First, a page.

Moving Cabrera to third for a few games may seem strange, but it actually makes sense. You may recall that Miggy played third and left field when he was first called up by the Marlins in 2003. He even played two full seasons at the hot corner in ’05 and ’06, and the Tigers played him there for 14 games in 2008. He may seem content as an immobile first baseman these days, but once upon a time he was a butcher at third and in the outfield. Detroit fans should only wish to see a repeat of those days in the coming weeks.

Miguel Cabrera Avoided Alcohol During Tigers’ Celebration

Friday was a joyous day for the Detroit Tigers who celebrated winning their first division title since 1987. Champagne was flying, alcohol was consumed, and there was plenty of hugging and back slapping between the players. But one player who did not partake in the celebration was Miguel Cabrera. The Tigers first baseman sat by himself, according to MLive.com, holding a bottle of water in his hand.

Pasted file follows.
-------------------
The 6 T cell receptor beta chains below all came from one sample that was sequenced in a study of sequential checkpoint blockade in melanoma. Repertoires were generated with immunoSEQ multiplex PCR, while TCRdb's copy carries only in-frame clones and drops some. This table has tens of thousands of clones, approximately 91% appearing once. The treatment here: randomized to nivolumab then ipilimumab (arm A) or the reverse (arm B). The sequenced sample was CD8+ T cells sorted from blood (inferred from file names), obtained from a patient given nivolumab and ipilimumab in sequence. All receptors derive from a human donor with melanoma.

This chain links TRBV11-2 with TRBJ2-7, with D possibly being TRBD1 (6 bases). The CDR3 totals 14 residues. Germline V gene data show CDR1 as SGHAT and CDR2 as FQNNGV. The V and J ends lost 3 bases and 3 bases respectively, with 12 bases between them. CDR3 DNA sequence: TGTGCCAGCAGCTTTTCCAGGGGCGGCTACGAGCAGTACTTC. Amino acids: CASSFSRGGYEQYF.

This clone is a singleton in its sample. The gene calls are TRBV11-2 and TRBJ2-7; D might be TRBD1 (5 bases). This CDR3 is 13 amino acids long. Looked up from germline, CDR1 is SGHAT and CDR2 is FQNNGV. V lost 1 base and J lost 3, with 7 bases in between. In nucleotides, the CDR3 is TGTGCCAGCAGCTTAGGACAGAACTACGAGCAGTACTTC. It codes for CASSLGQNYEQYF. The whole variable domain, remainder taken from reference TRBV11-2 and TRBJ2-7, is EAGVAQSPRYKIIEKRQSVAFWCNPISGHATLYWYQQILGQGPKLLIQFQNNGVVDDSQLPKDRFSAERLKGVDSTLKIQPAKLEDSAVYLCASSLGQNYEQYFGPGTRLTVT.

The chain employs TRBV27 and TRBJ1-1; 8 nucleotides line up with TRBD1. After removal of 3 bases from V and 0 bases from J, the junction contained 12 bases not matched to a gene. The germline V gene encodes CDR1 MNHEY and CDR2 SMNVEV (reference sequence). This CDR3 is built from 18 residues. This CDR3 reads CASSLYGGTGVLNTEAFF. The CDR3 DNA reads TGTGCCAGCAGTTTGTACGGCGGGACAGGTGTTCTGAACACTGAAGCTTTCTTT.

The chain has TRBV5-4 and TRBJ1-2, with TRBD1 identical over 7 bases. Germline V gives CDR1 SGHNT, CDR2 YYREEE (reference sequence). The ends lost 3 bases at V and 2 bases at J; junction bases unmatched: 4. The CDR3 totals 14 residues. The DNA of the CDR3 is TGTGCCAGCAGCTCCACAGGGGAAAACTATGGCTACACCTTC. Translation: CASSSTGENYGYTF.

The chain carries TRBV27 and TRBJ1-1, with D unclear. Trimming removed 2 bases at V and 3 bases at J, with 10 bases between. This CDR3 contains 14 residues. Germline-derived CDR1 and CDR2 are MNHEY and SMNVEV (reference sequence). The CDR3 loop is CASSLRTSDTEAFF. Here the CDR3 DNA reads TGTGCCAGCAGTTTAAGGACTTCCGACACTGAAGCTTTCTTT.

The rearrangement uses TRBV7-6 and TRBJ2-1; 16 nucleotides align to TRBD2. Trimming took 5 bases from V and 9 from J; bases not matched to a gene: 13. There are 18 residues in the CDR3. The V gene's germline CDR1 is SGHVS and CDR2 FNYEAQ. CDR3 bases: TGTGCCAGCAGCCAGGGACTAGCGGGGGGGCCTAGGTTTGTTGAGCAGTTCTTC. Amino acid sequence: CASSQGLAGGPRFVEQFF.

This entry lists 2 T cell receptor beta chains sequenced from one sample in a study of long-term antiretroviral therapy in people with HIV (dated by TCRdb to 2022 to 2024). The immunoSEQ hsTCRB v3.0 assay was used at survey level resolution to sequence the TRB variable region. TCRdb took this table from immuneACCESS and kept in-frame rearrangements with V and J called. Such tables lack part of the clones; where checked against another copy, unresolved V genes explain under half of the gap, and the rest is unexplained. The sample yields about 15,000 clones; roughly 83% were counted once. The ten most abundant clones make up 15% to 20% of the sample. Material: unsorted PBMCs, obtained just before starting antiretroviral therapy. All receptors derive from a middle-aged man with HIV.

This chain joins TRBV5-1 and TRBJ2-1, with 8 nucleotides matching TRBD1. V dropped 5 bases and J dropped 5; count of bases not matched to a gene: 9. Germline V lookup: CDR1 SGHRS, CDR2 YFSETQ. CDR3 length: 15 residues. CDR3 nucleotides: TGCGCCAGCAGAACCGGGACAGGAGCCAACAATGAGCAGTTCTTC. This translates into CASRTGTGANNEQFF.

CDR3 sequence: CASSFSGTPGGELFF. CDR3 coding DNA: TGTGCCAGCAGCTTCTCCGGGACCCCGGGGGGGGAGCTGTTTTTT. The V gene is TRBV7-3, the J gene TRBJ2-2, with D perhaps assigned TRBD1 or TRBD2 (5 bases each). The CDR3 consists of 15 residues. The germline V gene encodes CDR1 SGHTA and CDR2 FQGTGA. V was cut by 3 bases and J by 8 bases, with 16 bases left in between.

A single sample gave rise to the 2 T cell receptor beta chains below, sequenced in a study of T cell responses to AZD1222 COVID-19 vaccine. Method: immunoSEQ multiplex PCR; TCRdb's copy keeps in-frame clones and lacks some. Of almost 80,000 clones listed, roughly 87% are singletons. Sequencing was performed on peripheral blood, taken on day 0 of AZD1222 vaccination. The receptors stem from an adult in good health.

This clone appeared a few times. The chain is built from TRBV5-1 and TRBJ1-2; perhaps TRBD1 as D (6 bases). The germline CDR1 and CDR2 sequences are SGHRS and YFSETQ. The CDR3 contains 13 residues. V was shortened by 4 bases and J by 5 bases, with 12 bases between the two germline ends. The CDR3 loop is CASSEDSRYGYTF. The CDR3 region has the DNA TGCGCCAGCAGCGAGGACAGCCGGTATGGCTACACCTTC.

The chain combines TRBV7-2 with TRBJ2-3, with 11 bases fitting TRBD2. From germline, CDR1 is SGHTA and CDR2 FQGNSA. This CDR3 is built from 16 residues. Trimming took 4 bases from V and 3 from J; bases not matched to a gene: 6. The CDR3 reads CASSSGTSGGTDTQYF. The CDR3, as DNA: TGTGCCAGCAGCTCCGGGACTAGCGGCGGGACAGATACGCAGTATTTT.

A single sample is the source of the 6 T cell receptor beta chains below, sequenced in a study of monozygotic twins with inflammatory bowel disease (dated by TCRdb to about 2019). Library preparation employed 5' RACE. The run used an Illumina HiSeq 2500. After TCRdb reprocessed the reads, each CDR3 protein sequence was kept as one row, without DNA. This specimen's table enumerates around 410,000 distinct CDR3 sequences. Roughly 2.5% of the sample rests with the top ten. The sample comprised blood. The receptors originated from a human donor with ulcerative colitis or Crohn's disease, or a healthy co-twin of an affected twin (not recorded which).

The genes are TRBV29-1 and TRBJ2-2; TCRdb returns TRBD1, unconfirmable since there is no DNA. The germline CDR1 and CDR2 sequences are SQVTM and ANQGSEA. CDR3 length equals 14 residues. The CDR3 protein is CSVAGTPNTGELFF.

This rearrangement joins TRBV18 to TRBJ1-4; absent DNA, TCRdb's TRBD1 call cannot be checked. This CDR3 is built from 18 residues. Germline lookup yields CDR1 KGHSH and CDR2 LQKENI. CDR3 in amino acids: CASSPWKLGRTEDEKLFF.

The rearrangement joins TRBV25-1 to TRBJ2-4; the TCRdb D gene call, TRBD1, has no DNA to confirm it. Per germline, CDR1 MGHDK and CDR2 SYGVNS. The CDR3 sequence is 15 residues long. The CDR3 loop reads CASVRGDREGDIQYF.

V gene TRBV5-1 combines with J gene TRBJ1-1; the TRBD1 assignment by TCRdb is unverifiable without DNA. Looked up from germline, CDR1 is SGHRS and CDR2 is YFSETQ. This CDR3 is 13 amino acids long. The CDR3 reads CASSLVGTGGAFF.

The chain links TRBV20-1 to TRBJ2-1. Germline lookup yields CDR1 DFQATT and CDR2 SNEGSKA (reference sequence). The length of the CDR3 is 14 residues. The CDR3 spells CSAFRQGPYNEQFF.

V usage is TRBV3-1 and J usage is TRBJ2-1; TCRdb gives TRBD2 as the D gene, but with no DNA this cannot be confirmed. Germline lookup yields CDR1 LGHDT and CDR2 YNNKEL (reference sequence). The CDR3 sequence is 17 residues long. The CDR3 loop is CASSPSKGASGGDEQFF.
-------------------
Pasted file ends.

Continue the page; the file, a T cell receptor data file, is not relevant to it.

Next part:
Cabrera, you may recall, has battled with alcohol abuse the past few years. In 2009, he infamously went out drinking while the Tigers were battling for the division and he got into a major fight with his wife. He showed up to the team’s game with fresh cuts and bruises on his face. Then in February, Cabrera made a fool of himself during a DUI arrest and the video made him look even worse.

The troubled first baseman pledged to clean up his life and it appears as if he’s taken that vow seriously.

Even though the Tigers ordered non-alcoholic champagne for Cabrera, he opted not to partake. Perhaps he’s learned that avoiding alcohol entirely is the safest approach. Maybe he knows the Tigers will have much more celebrating to do this season so this was no time to go crazy.

Cabrera has been one of the most valuable players for the Tigers this season. Maybe Detroit will consider doing what the Rangers did for Josh Hamilton last season in a similar situation. After all, you win as a team so you should want to celebrate as a team, right?

Jim Leyland Accepts Fan Second-Guessing About Removing Porcello from Shutout

Tigers manager Jim Leyland is an outspoken character who is unafraid to voice his opinion. Last week he said interleague play was flawed, he’s argued against instant replay, and he steadfastly believed that Miguel Cabrera’s alcohol problems wouldn’t affect his play. Now he’s ranting against the fans who call into sports talk radio shows to hear their own voice.